Now, Huff 'just having fun'

ORIOLES NOTEBOOK

August 11, 2008|By Childs Walker and Jeff Zrebiec | Childs Walker and Jeff Zrebiec,Sun reporters

Seattle Mariners bench coach Lee Elia worked with Aubrey Huff when the slugger hit his production peak for the Tampa Bay Devil Rays.

But in a recent conversation with Orioles manager Dave Trembley, Elia said Huff has looked better at the plate this season than at any other time in his career.

That will come as little surprise to Orioles fans, who have watched Huff become the team's best power source, reeling off a career-high 18-game hitting streak in recent weeks.

It has been a redemptive followup after Huff struggled his first season in Baltimore and offended fans with comments during the offseason about the city's nightlife.

"Yeah, I feel about the same as I did in my best years in Tampa," he said yesterday. "Somewhere along the line, I lost it a little bit. Who knows where it went?"

Huff said he is more relaxed this year.

"I lost a close friend in [former teammate] Joe Kennedy in the offseason, and I have a new baby on the way, so a season like that puts things in perspective," he said. "I'm just having fun playing again, not pressing so much."

Huff looked aghast at any mention of his hitting streak. "Not talking about it," he said, hoping to avoid a jinx.

But he seemed happy to discuss his team and season.

"It's hard to believe it's August already," he said. "I know we're below .500, but it doesn't feel that way. At this time last year, it felt like we had only won 20 games or something. But this is such a good group of guys. It's fun."

As it turned out, Huff killed any thoughts of a jinx early yesterday, extending his streak with a two-run homer in the third inning.

Change in philosophy

When Orioles starter Dennis Sarfate returned to the clubhouse after his disappointing outing last Monday against the Los Angeles Angels, a text message from his wife was waiting for him.

"She said, 'You're trying too hard,'" Sarfate recalled. "That's always been my thing. I just need to take a little pressure off myself and just go after guys. I think it might come to my approach, where I care too much and I'm trying to do too much and carry a huge load. It's not that hard. I'm going to go back out there [tonight] and get ready for my next start, but I'm just going to take a different approach next time and just have fun with it a little bit. I feel like I'm pressing a little too much."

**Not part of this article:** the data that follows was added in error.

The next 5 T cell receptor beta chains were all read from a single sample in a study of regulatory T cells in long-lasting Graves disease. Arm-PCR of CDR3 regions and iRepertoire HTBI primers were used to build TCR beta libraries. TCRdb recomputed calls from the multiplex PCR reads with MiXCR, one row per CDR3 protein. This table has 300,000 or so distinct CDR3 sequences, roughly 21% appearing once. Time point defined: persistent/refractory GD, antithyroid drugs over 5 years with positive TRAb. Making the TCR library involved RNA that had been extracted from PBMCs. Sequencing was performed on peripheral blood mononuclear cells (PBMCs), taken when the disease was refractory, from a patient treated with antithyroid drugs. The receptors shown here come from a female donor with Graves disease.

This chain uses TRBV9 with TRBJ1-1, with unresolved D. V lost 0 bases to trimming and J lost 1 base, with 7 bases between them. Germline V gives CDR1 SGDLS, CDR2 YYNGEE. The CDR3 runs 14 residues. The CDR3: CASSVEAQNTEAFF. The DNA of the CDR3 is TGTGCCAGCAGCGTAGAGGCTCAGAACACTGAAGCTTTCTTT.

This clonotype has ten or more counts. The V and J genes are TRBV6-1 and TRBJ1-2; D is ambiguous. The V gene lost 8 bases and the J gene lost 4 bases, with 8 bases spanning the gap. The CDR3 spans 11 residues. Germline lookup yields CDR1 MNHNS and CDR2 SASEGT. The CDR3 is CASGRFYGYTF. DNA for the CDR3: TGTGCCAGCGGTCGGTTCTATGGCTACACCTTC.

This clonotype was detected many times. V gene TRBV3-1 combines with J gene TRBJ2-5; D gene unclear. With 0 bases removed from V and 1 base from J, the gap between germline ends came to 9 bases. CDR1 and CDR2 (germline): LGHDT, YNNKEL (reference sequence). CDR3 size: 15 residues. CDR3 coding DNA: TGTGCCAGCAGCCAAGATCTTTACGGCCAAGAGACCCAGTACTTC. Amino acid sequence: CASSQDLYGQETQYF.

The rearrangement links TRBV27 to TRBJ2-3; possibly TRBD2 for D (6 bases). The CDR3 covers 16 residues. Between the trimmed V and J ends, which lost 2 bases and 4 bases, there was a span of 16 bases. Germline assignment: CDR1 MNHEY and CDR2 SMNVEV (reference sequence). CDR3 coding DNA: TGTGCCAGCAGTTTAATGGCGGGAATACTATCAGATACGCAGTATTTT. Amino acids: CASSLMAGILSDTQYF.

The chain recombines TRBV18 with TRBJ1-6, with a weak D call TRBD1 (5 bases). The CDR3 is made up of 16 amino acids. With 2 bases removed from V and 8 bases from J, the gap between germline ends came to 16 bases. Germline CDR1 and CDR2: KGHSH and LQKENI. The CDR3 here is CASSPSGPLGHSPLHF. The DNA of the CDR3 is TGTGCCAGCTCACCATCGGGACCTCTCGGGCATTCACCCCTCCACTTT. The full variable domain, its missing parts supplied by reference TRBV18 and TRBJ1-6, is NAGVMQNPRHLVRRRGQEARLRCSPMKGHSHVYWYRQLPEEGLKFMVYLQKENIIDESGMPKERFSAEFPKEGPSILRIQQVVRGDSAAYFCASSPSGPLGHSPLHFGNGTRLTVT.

In two starts since being moved from the bullpen to the starting rotation, Sarfate has logged just seven innings, allowing 10 runs (eight earned), eight hits - including two home runs - six walks and two hit batsmen. He will try to do better tonight against the Cleveland Indians.

Sarfate might have to deliver a quality start to keep his rotation spot. If prospect Hayden Penn hadn't suffered an injury during his last start at Triple-A Norfolk, he might have supplanted Sarfate already.

"He's just got to throw more strikes," manager Dave Trembley said of Sarfate.

"I've started before," Sarfate said. "Now, I'm going to face guys two or three times, and you just can't pump heaters all day long. I know I've got a good fastball, but I've got to be able to throw my curveball for a strike. I had a good changeup in between innings and in the bullpen [last Monday], and I didn't throw one. That just comes back to me getting behind and wanting to go after them with my fastball.

"It's something that I just have to forget about and really just stop caring as much. I have to stop being at 99 percent and maybe drop it down to 85 until I have to kick it back up. It's a learning process."

Around the Horn

Former closer Chris Ray, rehabilitating an elbow injury, pitched an inning in the Gulf Coast League on Friday. He threw 17 strikes in 22 pitches in his first live action since surgery last August and will throw another inning tomorrow. Trembley said recently he doesn't expect Ray to join the Orioles this year.

childs.walker@baltsun.com

jeff.zrebiec@baltsun.com

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